A recent article in the Today Paper, “The curious case of missing wealth taxes in Singapore”, questioned why there had been no discussion on the increasing taxes on the wealthy in Singapore as a way of ameliorating the issues of income inequality and as a way of raising taxes. Now as readers of this blog might know, I’ve brought up this issue before in a previous post. I had at that point advocated for the increase in wealth taxes – primarily taxes related to dividend income and capital gains. What I found rather odd about this article is that only a liberal would ask a question about taxation during a year when the government had made a surplus, and a pretty decent surplus of SGD$2.1 billion at that.
Where I disagree
I disagree with Prof Low on a couple of things.
- Estate Taxes
- Ease of increasing wealth tax
- “naïve optimism” of the middle class
Estate Taxes while a tool for many on the left/socialist (to be honest I’m not sure the political designations anymore), is an abhorrent tool. It is in effect a tool that says that indicates that the government has failed to appropriately tax the person in his lifetime allowing him to accumulate large amounts of money and we are now taxing him in death to reduce the social implications. That seems, in my humble opinion, to be a rather stupid thing. If you must tax, you should tax a person based on the actions he has made. Consumption, production, savings or investment actions are actions that should be taxed because they are actions that a person gets to choose. Nobody gets to choose when they die.
Today we have taxes on 2:
- Consumption – Goods and Service Tax
- Production – Either income tax or corporate tax
Savings and investment are not taxed in Singapore. In the past they were, but these taxes have since been rescinded.
Ease of increasing wealth tax
Prof Low alludes to the ease of imposing a “a low tax (say 5-10 per cent) on capital gains, as well as treat dividend and interest income as taxable once again”. While the he was the Director of Fiscal Policy in the Ministry of Finance, he should be aware or have been aware that you can only tax what you have in your dominion, and people that have high wealth can easily move their monies to other dominions (and nearby too, HK as an example) to avoid any sort of taxes that the government sought to impose. At the end of the day, these taxes would not fall on the wealthy as he describes but on again on the middle class who would not have access nor make sufficiently large capital related income to afford tax avoidance measures.
Again I can only assume that Prof Low is speaking to an ideological audience and not a pragmatic one. The only real way to have a proper implementation of such a tax policy if it was coordinated with other financial centres that conduct wealth management operations as a significant part of their economy, such as Switzerland, Hong Kong, Luxembourg and UK (London) . If all the major wealth management centres agree to a proportionate increase in taxes will such a plan work, otherwise, it’ll just be rich people hiring smart people to move their money around.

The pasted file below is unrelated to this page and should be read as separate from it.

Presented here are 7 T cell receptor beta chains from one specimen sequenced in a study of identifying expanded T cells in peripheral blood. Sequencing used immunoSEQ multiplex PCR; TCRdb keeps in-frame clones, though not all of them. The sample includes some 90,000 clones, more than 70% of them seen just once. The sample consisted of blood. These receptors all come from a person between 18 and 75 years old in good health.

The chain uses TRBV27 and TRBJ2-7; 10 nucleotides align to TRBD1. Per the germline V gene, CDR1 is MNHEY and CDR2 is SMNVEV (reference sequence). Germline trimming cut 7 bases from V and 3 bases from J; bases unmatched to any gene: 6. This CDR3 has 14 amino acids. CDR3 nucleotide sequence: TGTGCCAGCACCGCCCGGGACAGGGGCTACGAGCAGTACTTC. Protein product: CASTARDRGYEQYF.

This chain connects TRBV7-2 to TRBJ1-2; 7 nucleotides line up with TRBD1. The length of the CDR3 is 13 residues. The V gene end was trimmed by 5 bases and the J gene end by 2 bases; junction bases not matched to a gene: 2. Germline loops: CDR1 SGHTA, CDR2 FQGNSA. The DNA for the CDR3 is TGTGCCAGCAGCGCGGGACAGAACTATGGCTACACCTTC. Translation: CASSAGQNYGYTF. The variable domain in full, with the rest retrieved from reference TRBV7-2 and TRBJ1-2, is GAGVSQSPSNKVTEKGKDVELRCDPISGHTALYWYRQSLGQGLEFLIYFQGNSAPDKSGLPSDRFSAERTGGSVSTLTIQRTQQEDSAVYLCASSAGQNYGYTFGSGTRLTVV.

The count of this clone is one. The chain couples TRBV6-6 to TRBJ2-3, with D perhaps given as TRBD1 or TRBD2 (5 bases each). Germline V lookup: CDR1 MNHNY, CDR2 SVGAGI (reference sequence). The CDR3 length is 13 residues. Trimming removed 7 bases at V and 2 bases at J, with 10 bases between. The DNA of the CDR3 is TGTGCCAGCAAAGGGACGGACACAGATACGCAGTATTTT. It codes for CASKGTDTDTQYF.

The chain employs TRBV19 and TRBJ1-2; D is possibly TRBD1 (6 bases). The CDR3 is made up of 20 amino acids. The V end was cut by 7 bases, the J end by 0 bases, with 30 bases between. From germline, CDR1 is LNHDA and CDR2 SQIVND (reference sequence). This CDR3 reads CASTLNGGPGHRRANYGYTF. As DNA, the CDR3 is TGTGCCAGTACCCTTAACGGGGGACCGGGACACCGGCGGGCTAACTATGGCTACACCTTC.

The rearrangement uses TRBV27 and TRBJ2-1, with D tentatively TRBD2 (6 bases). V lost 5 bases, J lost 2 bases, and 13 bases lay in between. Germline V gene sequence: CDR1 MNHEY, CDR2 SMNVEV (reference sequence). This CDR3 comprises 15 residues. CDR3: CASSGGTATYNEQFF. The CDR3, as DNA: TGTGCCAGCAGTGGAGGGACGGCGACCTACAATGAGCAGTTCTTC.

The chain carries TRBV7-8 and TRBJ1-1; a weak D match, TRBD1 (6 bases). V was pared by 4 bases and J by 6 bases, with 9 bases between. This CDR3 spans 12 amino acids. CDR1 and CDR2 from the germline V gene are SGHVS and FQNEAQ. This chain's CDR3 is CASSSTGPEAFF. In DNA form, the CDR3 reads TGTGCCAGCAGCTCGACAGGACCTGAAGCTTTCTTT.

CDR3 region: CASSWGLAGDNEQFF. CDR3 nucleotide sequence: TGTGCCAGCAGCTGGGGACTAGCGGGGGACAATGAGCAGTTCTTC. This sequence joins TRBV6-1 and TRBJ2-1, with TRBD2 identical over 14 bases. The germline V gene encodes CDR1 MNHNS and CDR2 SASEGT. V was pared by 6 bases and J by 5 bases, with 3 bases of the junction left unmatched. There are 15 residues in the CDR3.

Prof Low alludes to the field of behavioural economics where people end up choosing outcomes that are poorer for them because of preconceived notions. Again I disagree with the argument that people are too stupid or unaware to make such decisions. I would argue that it is in fact the opposite. By and large the original wealth makers of Singapore are only just dying out and their second and third generations of their families are taking over. This is quite different from the generational wealth that Piketty references where wealth has been held or transferred over a much longer time period. Singaporeans in general I would say look up to these wealth creators because they were able to make the most of Singapore’s unique situation, navigate around the government, and not be crowded out by foreign entities. Eventually this adoration will fade, and it would eventually become more palatable to tax wealth more heavily when generations after the first we will start to see that those that inherit the wealth do not have the same zeal or ability as those that created it.
- Wealth Taxes are good for any economy that has incredible growth rates
- Timing and introduction of such taxes are important
- Coordination with other international jurisdictions are key
- Naïveté can apparently also manifest in experts and professors, who attempt to push ideology rather than explain complex trade-offs
P.S. Prof Low, if you do read this, while I disagree with your position and timing I do not disagree with your desire for a more fair and equitable tax system for Singapore.